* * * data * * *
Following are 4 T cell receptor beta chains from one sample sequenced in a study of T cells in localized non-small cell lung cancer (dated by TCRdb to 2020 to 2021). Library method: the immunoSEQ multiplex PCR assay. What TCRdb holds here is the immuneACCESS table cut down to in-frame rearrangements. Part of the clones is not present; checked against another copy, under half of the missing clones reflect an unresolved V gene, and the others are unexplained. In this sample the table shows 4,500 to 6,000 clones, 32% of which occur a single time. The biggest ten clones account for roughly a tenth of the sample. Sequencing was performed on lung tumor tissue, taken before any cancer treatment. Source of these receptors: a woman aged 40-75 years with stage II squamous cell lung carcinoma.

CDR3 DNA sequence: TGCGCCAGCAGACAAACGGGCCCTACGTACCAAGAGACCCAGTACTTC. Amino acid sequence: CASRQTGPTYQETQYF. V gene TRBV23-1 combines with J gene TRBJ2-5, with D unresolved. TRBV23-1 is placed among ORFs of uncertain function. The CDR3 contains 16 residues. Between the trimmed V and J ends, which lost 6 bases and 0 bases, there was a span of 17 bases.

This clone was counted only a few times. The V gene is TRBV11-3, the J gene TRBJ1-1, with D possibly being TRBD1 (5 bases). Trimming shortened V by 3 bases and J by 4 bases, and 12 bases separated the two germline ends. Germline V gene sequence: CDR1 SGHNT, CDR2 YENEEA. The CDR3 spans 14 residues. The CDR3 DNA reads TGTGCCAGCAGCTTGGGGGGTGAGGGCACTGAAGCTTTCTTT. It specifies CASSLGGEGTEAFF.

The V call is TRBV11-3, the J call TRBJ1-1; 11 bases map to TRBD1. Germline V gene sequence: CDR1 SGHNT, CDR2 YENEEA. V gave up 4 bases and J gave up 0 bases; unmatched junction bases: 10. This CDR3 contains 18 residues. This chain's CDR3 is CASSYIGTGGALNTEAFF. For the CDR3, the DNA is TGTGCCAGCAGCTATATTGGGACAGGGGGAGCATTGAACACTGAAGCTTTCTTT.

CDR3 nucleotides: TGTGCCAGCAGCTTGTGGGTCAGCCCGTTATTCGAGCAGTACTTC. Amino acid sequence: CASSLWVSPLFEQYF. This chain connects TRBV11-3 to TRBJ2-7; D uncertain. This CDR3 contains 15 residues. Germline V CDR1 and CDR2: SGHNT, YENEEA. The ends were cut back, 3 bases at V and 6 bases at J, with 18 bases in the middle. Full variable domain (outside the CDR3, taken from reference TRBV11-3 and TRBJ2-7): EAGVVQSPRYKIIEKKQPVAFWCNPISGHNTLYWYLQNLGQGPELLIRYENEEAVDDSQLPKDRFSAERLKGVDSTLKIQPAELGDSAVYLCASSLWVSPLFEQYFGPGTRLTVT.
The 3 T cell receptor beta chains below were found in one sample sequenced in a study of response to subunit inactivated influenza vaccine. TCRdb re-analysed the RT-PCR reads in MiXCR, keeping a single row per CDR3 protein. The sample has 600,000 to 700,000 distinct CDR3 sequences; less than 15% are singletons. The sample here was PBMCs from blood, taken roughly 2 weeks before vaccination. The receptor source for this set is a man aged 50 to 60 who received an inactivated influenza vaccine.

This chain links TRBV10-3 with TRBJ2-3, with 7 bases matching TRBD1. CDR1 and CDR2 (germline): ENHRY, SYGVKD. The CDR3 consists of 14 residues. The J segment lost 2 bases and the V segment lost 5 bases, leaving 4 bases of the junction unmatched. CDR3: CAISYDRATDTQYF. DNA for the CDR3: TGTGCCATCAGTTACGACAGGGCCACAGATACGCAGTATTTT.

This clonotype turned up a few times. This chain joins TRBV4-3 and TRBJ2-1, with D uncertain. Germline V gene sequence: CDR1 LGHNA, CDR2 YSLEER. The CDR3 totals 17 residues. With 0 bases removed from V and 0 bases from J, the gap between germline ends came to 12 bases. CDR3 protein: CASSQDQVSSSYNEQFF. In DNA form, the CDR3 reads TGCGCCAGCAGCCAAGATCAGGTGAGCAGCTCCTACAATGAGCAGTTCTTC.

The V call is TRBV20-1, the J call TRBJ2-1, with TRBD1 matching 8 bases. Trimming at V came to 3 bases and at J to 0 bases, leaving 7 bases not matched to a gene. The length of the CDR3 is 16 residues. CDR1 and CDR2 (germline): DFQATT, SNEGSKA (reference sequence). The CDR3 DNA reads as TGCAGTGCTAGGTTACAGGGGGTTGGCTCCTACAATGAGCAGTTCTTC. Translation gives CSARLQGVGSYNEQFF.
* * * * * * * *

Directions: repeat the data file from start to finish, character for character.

Following are 4 T cell receptor beta chains from one sample sequenced in a study of T cells in localized non-small cell lung cancer (dated by TCRdb to 2020 to 2021). Library method: the immunoSEQ multiplex PCR assay. What TCRdb holds here is the immuneACCESS table cut down to in-frame rearrangements. Part of the clones is not present; checked against another copy, under half of the missing clones reflect an unresolved V gene, and the others are unexplained. In this sample the table shows 4,500 to 6,000 clones, 32% of which occur a single time. The biggest ten clones account for roughly a tenth of the sample. Sequencing was performed on lung tumor tissue, taken before any cancer treatment. Source of these receptors: a woman aged 40-75 years with stage II squamous cell lung carcinoma.

CDR3 DNA sequence: TGCGCCAGCAGACAAACGGGCCCTACGTACCAAGAGACCCAGTACTTC. Amino acid sequence: CASRQTGPTYQETQYF. V gene TRBV23-1 combines with J gene TRBJ2-5, with D unresolved. TRBV23-1 is placed among ORFs of uncertain function. The CDR3 contains 16 residues. Between the trimmed V and J ends, which lost 6 bases and 0 bases, there was a span of 17 bases.

This clone was counted only a few times. The V gene is TRBV11-3, the J gene TRBJ1-1, with D possibly being TRBD1 (5 bases). Trimming shortened V by 3 bases and J by 4 bases, and 12 bases separated the two germline ends. Germline V gene sequence: CDR1 SGHNT, CDR2 YENEEA. The CDR3 spans 14 residues. The CDR3 DNA reads TGTGCCAGCAGCTTGGGGGGTGAGGGCACTGAAGCTTTCTTT. It specifies CASSLGGEGTEAFF.

The V call is TRBV11-3, the J call TRBJ1-1; 11 bases map to TRBD1. Germline V gene sequence: CDR1 SGHNT, CDR2 YENEEA. V gave up 4 bases and J gave up 0 bases; unmatched junction bases: 10. This CDR3 contains 18 residues. This chain's CDR3 is CASSYIGTGGALNTEAFF. For the CDR3, the DNA is TGTGCCAGCAGCTATATTGGGACAGGGGGAGCATTGAACACTGAAGCTTTCTTT.

CDR3 nucleotides: TGTGCCAGCAGCTTGTGGGTCAGCCCGTTATTCGAGCAGTACTTC. Amino acid sequence: CASSLWVSPLFEQYF. This chain connects TRBV11-3 to TRBJ2-7; D uncertain. This CDR3 contains 15 residues. Germline V CDR1 and CDR2: SGHNT, YENEEA. The ends were cut back, 3 bases at V and 6 bases at J, with 18 bases in the middle. Full variable domain (outside the CDR3, taken from reference TRBV11-3 and TRBJ2-7): EAGVVQSPRYKIIEKKQPVAFWCNPISGHNTLYWYLQNLGQGPELLIRYENEEAVDDSQLPKDRFSAERLKGVDSTLKIQPAELGDSAVYLCASSLWVSPLFEQYFGPGTRLTVT.
The 3 T cell receptor beta chains below were found in one sample sequenced in a study of response to subunit inactivated influenza vaccine. TCRdb re-analysed the RT-PCR reads in MiXCR, keeping a single row per CDR3 protein. The sample has 600,000 to 700,000 distinct CDR3 sequences; less than 15% are singletons. The sample here was PBMCs from blood, taken roughly 2 weeks before vaccination. The receptor source for this set is a man aged 50 to 60 who received an inactivated influenza vaccine.

This chain links TRBV10-3 with TRBJ2-3, with 7 bases matching TRBD1. CDR1 and CDR2 (germline): ENHRY, SYGVKD. The CDR3 consists of 14 residues. The J segment lost 2 bases and the V segment lost 5 bases, leaving 4 bases of the junction unmatched. CDR3: CAISYDRATDTQYF. DNA for the CDR3: TGTGCCATCAGTTACGACAGGGCCACAGATACGCAGTATTTT.

This clonotype turned up a few times. This chain joins TRBV4-3 and TRBJ2-1, with D uncertain. Germline V gene sequence: CDR1 LGHNA, CDR2 YSLEER. The CDR3 totals 17 residues. With 0 bases removed from V and 0 bases from J, the gap between germline ends came to 12 bases. CDR3 protein: CASSQDQVSSSYNEQFF. In DNA form, the CDR3 reads TGCGCCAGCAGCCAAGATCAGGTGAGCAGCTCCTACAATGAGCAGTTCTTC.

The V call is TRBV20-1, the J call TRBJ2-1, with TRBD1 matching 8 bases. Trimming at V came to 3 bases and at J to 0 bases, leaving 7 bases not matched to a gene. The length of the CDR3 is 16 residues. CDR1 and CDR2 (germline): DFQATT, SNEGSKA (reference sequence). The CDR3 DNA reads as TGCAGTGCTAGGTTACAGGGGGTTGGCTCCTACAATGAGCAGTTCTTC. Translation gives CSARLQGVGSYNEQFF.